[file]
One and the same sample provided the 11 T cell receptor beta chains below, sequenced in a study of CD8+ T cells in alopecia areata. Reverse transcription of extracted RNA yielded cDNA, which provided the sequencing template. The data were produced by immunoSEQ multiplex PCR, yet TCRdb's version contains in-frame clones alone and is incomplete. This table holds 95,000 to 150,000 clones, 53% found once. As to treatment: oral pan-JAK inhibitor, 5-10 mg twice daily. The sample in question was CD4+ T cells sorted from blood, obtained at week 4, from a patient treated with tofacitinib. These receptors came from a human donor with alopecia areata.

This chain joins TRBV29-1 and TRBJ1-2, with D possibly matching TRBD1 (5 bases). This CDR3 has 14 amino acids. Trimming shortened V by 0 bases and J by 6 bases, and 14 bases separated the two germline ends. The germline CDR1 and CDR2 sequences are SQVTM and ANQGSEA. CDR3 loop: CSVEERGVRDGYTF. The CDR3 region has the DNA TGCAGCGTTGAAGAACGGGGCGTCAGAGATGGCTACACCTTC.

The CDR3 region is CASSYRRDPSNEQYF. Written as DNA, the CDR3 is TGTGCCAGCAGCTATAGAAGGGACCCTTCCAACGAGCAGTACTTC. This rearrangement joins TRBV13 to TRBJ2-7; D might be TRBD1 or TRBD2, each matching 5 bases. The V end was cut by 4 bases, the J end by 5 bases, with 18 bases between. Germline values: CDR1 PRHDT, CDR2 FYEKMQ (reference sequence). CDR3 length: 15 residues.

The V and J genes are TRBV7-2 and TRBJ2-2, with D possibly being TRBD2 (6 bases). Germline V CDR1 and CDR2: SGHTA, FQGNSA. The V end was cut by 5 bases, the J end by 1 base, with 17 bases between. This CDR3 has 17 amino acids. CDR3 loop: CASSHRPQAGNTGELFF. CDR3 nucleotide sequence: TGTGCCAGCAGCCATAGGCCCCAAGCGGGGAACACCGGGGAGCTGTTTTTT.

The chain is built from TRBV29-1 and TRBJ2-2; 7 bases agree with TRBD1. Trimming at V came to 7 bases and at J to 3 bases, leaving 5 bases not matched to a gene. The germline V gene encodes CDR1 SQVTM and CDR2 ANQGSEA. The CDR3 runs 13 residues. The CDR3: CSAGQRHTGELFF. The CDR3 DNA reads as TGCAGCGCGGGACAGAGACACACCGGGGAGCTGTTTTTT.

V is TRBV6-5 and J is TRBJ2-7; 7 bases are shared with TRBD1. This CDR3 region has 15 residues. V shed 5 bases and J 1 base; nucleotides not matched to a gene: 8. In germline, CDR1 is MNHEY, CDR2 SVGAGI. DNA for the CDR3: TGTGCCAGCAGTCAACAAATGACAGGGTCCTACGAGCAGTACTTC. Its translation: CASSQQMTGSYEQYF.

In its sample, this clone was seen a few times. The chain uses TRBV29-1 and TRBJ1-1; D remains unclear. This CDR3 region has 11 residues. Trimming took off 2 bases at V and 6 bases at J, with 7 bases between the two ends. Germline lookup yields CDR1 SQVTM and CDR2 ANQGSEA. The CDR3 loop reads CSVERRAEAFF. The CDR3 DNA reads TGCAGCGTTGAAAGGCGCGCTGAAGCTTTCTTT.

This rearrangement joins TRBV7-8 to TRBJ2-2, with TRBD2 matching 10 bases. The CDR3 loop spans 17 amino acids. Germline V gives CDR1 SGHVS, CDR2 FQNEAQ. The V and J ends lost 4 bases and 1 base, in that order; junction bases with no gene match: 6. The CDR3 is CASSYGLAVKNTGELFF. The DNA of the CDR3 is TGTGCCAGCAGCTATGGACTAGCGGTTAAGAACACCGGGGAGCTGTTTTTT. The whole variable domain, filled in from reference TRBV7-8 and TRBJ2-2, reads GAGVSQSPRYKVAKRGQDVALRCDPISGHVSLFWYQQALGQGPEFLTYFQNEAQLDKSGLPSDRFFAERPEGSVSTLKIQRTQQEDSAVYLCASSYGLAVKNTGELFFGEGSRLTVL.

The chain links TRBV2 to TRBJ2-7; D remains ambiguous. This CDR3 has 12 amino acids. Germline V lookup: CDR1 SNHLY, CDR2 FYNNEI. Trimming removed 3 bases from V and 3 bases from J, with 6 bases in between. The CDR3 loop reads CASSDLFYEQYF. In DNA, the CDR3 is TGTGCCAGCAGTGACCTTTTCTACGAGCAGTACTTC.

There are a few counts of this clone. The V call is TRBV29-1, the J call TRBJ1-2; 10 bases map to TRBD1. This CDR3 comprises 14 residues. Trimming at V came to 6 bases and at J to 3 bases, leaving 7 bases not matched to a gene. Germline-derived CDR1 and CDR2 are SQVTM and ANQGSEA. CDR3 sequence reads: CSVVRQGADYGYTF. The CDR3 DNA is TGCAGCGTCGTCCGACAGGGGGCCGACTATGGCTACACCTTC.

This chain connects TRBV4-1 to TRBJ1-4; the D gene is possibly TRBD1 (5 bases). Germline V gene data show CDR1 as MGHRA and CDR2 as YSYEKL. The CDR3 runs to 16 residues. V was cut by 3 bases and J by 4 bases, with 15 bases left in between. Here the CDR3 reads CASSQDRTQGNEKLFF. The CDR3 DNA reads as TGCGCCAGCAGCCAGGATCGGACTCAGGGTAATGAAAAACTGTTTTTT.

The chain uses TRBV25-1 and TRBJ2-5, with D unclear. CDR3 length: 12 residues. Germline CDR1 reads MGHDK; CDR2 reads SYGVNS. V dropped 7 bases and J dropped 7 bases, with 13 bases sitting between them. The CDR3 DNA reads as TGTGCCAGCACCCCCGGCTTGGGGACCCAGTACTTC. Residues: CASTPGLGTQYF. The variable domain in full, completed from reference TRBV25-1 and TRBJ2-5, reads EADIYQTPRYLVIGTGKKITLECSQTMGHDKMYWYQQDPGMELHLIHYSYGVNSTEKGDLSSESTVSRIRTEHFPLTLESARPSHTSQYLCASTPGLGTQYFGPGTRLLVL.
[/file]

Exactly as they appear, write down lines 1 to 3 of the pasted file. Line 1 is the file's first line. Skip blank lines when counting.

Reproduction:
One and the same sample provided the 11 T cell receptor beta chains below, sequenced in a study of CD8+ T cells in alopecia areata. Reverse transcription of extracted RNA yielded cDNA, which provided the sequencing template. The data were produced by immunoSEQ multiplex PCR, yet TCRdb's version contains in-frame clones alone and is incomplete. This table holds 95,000 to 150,000 clones, 53% found once. As to treatment: oral pan-JAK inhibitor, 5-10 mg twice daily. The sample in question was CD4+ T cells sorted from blood, obtained at week 4, from a patient treated with tofacitinib. These receptors came from a human donor with alopecia areata.

This chain joins TRBV29-1 and TRBJ1-2, with D possibly matching TRBD1 (5 bases). This CDR3 has 14 amino acids. Trimming shortened V by 0 bases and J by 6 bases, and 14 bases separated the two germline ends. The germline CDR1 and CDR2 sequences are SQVTM and ANQGSEA. CDR3 loop: CSVEERGVRDGYTF. The CDR3 region has the DNA TGCAGCGTTGAAGAACGGGGCGTCAGAGATGGCTACACCTTC.

The CDR3 region is CASSYRRDPSNEQYF. Written as DNA, the CDR3 is TGTGCCAGCAGCTATAGAAGGGACCCTTCCAACGAGCAGTACTTC. This rearrangement joins TRBV13 to TRBJ2-7; D might be TRBD1 or TRBD2, each matching 5 bases. The V end was cut by 4 bases, the J end by 5 bases, with 18 bases between. Germline values: CDR1 PRHDT, CDR2 FYEKMQ (reference sequence). CDR3 length: 15 residues.